My next challenge will be to write a historical BDSM paranormal romance involving a very tall international businessman vampire who falls in love with a short heroine who owns a cat and is wont to cry out, “I prithee, spank me, milord!” while having sex. I’m going to name her after somebody’s brother.

But I’ll make sure they brush and use the chamber pot first.

So, what about you? Do you have any turn-offs? And when you read them, do you toss the book aside or continue reading?

7 Comments leave one →
  1. November 12, 2010 3:43 pm

    This was wonderful! I love that bizarre, impossible list of what readers don’t like. So, basically, they want to stare at a blank page.

    Like you, I’ve broken most of those “don’t dos.” Do I care? Not so much. I don’t aim to turn anyone away from my stories, but I know I can’t please everyone. I’m okay with that. We all have different likes and dislikes in life and in what we enjoy reading.
    And I love your next writing challenge!

  2. November 12, 2010 4:34 pm

    Very true…you cannot make everyone happy! I’ve broken MANY of those myself!! You can only write what you want and hope there are at least a few people out there who want to read it! (well, hopefully more than a few!) I’m like you…if the description of the hero is not what I like…I change him and go on. I don’t think there’s much that stops me in my tracks… word will do it though: the C U Next Tuesday word (I can’t even type the damn thing! LOL!)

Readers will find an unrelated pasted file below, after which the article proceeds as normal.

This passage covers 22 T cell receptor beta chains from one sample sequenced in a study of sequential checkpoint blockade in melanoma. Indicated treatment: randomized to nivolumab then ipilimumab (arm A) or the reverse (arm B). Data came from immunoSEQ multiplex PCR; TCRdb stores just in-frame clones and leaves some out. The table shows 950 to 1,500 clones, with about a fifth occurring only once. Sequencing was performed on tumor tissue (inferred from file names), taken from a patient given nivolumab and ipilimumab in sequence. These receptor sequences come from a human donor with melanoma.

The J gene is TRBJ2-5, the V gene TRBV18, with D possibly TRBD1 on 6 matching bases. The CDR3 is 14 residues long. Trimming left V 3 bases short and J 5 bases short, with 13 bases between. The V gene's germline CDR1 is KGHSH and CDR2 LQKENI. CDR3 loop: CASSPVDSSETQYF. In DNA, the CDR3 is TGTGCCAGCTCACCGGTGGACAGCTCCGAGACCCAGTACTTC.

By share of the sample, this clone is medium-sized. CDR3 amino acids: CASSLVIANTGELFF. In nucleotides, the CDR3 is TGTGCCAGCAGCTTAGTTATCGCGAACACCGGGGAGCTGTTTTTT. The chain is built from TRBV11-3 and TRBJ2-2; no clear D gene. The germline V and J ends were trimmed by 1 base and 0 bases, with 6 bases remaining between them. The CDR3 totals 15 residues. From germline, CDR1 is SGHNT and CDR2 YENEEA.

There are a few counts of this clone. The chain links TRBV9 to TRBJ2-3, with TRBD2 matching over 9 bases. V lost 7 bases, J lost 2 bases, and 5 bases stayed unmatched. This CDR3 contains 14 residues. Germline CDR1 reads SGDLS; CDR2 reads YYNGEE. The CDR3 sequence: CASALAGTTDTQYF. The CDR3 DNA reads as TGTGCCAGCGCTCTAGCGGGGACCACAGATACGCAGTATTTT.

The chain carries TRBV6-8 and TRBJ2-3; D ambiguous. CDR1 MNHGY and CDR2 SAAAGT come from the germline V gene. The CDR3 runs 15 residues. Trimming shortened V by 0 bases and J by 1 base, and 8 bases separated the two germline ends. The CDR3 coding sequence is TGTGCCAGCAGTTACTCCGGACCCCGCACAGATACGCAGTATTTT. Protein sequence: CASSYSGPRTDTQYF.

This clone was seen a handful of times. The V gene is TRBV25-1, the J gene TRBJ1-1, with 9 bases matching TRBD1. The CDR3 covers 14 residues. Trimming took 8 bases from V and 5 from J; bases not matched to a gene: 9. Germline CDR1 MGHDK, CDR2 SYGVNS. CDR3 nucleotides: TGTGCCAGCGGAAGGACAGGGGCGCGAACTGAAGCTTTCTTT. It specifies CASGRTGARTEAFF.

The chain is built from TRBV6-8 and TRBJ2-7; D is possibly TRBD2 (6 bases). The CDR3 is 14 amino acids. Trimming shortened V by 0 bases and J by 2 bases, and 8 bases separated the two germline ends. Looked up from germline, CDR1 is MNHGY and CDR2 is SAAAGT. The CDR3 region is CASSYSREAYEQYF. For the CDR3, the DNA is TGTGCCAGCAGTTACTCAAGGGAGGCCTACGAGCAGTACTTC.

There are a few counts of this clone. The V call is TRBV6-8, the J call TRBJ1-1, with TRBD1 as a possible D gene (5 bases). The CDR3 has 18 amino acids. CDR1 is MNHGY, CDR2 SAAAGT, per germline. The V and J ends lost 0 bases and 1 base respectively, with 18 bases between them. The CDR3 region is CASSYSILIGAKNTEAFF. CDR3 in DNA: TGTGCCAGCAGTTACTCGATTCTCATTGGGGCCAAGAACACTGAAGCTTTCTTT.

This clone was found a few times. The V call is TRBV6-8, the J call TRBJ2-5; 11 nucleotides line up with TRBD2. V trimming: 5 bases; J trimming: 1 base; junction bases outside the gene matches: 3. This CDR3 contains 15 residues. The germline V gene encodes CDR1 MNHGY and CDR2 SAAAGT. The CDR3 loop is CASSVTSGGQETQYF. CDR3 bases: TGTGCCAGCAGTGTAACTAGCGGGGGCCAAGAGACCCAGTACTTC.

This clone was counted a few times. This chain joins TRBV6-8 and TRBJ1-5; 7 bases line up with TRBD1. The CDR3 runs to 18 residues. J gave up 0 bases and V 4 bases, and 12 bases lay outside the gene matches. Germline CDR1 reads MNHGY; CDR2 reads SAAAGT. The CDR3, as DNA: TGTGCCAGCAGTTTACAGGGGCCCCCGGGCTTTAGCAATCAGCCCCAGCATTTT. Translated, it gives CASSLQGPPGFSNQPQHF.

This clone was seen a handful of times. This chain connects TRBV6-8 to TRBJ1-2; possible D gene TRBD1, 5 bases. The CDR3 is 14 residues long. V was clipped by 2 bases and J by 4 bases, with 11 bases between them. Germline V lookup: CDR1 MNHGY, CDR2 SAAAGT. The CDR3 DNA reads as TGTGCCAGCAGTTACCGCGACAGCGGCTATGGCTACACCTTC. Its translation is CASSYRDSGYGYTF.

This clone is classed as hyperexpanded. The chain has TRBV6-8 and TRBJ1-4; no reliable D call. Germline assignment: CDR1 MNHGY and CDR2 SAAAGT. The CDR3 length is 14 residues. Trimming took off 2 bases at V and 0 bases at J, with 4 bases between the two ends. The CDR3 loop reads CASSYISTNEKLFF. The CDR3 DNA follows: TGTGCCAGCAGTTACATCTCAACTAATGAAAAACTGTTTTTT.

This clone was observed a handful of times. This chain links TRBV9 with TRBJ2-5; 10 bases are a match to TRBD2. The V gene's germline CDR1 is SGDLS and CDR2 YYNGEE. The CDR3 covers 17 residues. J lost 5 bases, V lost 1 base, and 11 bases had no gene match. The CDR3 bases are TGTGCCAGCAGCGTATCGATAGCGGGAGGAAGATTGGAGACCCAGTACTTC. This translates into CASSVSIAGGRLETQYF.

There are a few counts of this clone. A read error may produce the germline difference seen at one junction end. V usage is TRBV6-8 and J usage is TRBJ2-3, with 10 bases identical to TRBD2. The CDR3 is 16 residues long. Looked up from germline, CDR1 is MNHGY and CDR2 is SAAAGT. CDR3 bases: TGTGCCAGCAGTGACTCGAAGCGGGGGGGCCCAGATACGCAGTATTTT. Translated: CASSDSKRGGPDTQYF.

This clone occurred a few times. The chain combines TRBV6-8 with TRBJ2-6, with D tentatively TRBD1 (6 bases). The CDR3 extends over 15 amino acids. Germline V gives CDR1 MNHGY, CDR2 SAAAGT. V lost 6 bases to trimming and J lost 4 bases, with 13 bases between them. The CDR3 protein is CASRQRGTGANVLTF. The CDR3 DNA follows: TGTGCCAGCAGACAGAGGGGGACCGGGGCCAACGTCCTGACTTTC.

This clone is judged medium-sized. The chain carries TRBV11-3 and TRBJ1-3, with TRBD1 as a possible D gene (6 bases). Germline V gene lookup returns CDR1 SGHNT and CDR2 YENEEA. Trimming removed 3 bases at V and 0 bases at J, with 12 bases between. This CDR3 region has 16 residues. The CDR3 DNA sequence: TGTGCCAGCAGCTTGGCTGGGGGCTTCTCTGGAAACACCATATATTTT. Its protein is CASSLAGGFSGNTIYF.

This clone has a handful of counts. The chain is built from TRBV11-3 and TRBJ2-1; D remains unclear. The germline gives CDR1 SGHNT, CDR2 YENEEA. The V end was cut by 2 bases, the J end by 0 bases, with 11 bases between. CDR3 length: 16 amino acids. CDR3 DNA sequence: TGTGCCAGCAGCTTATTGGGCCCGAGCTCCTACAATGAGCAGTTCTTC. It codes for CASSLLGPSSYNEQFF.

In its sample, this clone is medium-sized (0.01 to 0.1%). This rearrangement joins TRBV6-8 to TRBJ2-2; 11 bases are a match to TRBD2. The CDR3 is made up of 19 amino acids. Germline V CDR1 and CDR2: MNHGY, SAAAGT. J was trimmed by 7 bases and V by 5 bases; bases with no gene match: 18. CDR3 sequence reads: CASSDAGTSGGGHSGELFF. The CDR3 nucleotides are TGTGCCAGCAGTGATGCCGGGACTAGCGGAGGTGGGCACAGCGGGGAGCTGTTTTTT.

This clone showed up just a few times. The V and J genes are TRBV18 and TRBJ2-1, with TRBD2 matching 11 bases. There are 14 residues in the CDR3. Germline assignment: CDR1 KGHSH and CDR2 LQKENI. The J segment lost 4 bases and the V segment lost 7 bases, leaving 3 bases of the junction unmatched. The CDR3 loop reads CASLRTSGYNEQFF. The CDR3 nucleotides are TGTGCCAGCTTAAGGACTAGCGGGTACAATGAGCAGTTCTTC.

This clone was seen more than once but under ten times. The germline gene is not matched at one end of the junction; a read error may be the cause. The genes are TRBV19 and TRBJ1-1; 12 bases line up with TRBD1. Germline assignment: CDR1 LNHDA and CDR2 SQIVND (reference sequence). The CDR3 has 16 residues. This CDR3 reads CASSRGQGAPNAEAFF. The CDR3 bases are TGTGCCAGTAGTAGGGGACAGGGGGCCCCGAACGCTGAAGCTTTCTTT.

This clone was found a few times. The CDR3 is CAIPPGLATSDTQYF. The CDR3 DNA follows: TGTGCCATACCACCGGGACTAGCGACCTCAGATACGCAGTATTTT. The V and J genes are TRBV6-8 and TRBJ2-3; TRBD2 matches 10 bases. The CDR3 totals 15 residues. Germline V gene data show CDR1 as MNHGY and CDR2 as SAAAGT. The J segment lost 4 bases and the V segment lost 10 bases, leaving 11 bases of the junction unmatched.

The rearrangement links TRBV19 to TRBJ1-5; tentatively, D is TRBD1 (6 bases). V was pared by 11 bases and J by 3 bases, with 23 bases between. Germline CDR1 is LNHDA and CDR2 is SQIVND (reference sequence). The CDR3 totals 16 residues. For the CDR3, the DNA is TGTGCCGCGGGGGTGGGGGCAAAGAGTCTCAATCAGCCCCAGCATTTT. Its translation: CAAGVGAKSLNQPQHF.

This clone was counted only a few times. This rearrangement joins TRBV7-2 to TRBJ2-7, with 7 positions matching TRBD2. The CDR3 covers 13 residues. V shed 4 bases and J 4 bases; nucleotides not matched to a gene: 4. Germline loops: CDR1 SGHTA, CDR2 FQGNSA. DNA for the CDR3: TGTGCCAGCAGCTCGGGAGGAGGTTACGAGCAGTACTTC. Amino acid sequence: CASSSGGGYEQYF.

3. November 12, 2010 4:41 pm

    Thanks for the comments, Starla & Stephanie! The list cracks me up. I mean, who doesn’t like kittens?

  4. Lezli Horn permalink
    November 13, 2010 12:36 am

    Cara, I have to admit your posting cracked me up. I hadn’t even thought of the siblings name part but now that I think of it….ewwwwww. I dont really care about character height, weight (I wish they were more real actually), and yes I guess I ‘overread’ kinda like overwriting, when I come to a character look that I am not particularly attracted to. If a story is well written I can forgive a lot but if it is poorly written, I must admit, I chuck it in the trash.

  5. November 13, 2010 12:58 am

    Lezli – reading about one’s brother would tend to spoil the mood!

  6. November 13, 2010 7:35 am

    Yeah, poorly written does it for me, more than anything else… except when women in romance novels are degraded by the author, instead of celebrated, which I’ve seen. And, gee, how is it that a cock is so much more important in status than the woman’s sexuality and her sexual desires?

    • November 13, 2010 1:38 pm

      That’s something I hadn’t considered, Savanna, but you’re right. I have read some “romances” in which the focus seems to be on pleasing the man. Since a romance is women’s fiction, it ought to be about her!